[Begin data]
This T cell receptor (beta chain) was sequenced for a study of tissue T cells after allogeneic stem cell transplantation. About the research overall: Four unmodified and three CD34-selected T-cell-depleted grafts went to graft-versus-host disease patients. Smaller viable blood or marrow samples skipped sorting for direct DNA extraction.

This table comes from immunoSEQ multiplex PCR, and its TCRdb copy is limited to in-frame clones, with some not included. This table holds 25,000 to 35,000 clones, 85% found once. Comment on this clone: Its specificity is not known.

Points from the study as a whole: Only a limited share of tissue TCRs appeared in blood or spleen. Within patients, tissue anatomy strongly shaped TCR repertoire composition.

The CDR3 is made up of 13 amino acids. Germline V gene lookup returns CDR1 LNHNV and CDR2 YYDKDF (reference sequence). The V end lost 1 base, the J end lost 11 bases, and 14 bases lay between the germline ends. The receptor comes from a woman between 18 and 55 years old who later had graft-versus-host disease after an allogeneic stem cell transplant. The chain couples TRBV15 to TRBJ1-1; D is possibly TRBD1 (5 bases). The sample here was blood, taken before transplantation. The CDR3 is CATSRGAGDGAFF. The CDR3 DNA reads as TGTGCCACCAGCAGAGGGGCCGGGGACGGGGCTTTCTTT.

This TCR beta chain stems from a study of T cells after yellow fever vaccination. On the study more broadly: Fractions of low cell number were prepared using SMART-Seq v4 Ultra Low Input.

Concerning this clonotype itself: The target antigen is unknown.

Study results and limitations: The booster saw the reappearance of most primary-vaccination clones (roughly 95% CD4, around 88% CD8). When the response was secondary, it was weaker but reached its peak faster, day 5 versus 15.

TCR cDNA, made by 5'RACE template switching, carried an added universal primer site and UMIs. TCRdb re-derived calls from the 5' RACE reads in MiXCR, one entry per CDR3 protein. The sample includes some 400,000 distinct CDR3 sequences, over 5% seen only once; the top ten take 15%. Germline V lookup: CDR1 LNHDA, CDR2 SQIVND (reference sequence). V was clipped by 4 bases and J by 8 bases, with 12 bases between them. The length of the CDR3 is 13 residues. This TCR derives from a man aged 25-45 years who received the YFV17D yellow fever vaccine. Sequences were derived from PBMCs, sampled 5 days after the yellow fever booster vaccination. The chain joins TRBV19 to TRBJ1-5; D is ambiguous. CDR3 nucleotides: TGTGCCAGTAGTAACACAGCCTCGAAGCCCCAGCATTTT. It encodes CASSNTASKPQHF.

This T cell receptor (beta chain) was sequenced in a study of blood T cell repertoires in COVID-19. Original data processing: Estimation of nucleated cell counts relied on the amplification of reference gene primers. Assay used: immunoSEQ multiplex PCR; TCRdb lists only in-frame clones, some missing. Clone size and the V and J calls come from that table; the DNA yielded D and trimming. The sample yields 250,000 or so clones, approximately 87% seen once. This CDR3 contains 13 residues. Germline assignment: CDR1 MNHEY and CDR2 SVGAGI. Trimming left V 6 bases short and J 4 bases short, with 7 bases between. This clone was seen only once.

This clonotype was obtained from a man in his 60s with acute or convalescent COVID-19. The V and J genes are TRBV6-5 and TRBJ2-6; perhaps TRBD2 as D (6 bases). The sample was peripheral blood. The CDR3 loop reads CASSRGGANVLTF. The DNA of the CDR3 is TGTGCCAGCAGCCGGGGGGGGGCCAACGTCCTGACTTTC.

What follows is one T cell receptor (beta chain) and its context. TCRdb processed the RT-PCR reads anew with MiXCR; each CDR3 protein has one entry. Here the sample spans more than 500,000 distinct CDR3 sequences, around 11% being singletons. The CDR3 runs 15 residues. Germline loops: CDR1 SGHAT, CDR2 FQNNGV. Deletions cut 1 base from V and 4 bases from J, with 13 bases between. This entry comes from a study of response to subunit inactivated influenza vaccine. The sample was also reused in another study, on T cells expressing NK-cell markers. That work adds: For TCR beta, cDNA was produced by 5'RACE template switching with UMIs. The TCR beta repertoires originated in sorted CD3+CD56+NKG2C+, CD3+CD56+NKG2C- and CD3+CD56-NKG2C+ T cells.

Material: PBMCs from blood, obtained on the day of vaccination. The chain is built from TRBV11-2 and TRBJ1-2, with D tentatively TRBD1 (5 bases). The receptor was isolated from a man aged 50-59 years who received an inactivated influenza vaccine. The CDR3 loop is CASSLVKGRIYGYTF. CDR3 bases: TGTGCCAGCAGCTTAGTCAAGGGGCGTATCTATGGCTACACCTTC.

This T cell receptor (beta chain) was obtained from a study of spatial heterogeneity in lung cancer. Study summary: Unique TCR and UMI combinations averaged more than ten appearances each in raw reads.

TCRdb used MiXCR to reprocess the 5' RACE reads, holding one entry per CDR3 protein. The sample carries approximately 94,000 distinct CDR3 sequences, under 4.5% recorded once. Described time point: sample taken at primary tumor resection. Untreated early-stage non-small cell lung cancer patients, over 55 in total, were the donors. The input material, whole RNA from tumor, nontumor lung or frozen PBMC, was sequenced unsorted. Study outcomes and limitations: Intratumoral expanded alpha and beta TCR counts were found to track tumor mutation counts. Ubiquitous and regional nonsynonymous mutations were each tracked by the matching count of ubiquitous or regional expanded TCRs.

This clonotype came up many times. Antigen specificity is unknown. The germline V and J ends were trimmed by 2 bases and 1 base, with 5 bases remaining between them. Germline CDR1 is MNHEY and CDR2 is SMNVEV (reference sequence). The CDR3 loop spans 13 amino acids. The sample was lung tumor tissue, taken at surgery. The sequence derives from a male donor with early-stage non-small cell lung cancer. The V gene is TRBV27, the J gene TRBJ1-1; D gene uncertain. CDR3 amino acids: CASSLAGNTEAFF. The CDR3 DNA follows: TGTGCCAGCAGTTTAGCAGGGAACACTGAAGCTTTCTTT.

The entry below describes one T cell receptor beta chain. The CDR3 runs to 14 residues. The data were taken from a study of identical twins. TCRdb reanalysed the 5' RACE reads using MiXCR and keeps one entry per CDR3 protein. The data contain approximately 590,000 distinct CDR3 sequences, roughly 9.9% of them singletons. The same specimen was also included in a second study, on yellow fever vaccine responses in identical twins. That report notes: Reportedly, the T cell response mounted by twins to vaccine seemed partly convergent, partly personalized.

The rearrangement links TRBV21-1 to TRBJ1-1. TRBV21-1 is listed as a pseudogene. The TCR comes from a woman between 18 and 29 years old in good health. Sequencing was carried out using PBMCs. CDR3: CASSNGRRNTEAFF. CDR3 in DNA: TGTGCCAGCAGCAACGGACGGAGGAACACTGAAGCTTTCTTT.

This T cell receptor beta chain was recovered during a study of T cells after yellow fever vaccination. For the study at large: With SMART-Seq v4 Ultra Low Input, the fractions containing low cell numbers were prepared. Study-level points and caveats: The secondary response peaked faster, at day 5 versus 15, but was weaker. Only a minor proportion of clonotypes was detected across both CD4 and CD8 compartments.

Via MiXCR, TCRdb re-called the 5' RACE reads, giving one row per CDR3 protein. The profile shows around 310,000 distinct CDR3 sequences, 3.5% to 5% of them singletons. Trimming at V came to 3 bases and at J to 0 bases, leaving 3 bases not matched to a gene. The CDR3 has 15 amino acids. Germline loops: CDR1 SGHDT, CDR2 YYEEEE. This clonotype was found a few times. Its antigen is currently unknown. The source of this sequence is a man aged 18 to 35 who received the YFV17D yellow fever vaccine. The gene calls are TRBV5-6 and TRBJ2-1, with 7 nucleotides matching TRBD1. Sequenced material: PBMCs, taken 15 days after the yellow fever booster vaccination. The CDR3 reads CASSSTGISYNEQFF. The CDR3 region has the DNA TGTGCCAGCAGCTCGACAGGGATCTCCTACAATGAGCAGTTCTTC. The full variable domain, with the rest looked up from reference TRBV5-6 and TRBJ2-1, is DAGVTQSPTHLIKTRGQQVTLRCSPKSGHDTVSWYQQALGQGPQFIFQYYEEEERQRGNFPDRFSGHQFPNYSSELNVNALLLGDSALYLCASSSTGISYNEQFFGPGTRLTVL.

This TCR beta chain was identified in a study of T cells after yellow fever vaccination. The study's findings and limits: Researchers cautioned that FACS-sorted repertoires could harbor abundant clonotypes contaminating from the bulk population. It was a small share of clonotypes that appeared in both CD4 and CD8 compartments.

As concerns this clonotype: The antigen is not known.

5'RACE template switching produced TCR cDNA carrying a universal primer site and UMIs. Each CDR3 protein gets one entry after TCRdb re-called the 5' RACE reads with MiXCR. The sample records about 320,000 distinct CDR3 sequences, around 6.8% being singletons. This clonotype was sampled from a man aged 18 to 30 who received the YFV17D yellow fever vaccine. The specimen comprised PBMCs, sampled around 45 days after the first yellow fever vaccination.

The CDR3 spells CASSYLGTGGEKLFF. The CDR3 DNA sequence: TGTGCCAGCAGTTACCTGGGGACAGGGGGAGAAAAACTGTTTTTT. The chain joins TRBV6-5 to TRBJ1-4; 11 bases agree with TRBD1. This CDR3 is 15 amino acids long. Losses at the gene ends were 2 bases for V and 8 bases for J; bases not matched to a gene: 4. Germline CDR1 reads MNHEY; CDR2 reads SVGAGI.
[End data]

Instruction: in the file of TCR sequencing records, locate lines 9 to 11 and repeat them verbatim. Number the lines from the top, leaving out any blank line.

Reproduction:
This T cell receptor (beta chain) was sequenced in a study of blood T cell repertoires in COVID-19. Original data processing: Estimation of nucleated cell counts relied on the amplification of reference gene primers. Assay used: immunoSEQ multiplex PCR; TCRdb lists only in-frame clones, some missing. Clone size and the V and J calls come from that table; the DNA yielded D and trimming. The sample yields 250,000 or so clones, approximately 87% seen once. This CDR3 contains 13 residues. Germline assignment: CDR1 MNHEY and CDR2 SVGAGI. Trimming left V 6 bases short and J 4 bases short, with 7 bases between. This clone was seen only once.

This clonotype was obtained from a man in his 60s with acute or convalescent COVID-19. The V and J genes are TRBV6-5 and TRBJ2-6; perhaps TRBD2 as D (6 bases). The sample was peripheral blood. The CDR3 loop reads CASSRGGANVLTF. The DNA of the CDR3 is TGTGCCAGCAGCCGGGGGGGGGCCAACGTCCTGACTTTC.

What follows is one T cell receptor (beta chain) and its context. TCRdb processed the RT-PCR reads anew with MiXCR; each CDR3 protein has one entry. Here the sample spans more than 500,000 distinct CDR3 sequences, around 11% being singletons. The CDR3 runs 15 residues. Germline loops: CDR1 SGHAT, CDR2 FQNNGV. Deletions cut 1 base from V and 4 bases from J, with 13 bases between. This entry comes from a study of response to subunit inactivated influenza vaccine. The sample was also reused in another study, on T cells expressing NK-cell markers. That work adds: For TCR beta, cDNA was produced by 5'RACE template switching with UMIs. The TCR beta repertoires originated in sorted CD3+CD56+NKG2C+, CD3+CD56+NKG2C- and CD3+CD56-NKG2C+ T cells.